The dangers described in Pain Killer also reverberate far beyond the threat from a single drug at a particular moment in time. The focus of our government's war on drugs has clearly misled many of us into thinking that only illegal drugs smuggled from beyond our borders can be abused. As Meier tells the dramatic story, some of the most deadly substances are produced and sold legally right here at home.

THE EXTRAORDINARY AND TRUE STORY OF OXYCONTIN

EQUAL PARTS crime thriller, medical detective story, and business exposé, Pain Killer takes a hard-hitting look at how a powerful drug touted as the salvation for millions triggered a national tragedy. At its inception, the legal narcotic OxyContin was seen as a pharmaceutical dream, a "wonder" drug that would herald a sea change in medical care while reaping vast profits for its maker. It did do that; but it also unleashed a public health crisis that cut a swath of despair and crime through unsuspecting small towns, suburbs, and cities across the country. As reports of OxyContin overdoses made front-page and network news, doctors, narcotics agents, regulators, industry executives, and lawmakers raced in, scrambling to slow the damage. Behind it all stood one of America's wealthiest families, and a drug company whose relentless promotion helped fuel the problem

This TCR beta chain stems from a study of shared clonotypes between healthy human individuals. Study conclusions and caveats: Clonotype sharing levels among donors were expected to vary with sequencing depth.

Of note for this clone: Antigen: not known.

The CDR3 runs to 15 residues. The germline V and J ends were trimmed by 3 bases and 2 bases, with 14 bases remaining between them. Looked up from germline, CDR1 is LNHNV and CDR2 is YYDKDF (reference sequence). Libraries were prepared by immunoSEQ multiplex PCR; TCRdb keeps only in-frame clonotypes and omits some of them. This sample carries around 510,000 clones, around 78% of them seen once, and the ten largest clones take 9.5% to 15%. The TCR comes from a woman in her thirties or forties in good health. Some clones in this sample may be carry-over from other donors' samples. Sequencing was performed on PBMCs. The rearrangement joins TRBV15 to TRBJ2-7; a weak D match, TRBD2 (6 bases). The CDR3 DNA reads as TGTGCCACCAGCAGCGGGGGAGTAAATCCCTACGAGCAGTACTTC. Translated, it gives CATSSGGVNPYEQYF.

Written by award-winning journalist Barry Meier, whose special report in the New York Times triggered national interest in OxyContin, Pain Killer chronicles the rise of the multibillion dollar pain management industry and lays bare its excesses and abuses.

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Editorial Reviews

The New York Times
Mr. Meier specifically takes aim at the company that makes OxyContin, Purdue Pharma of Stamford, Conn. He suggests that it was slow to address reports of OxyContin's misuse because the drug brings in revenue of about a billion dollars annually. The Food and Drug Administration also comes in for strong criticism for permitting the early marketing of OxyContin as a relatively nonaddicting pain medication. — David F. Musto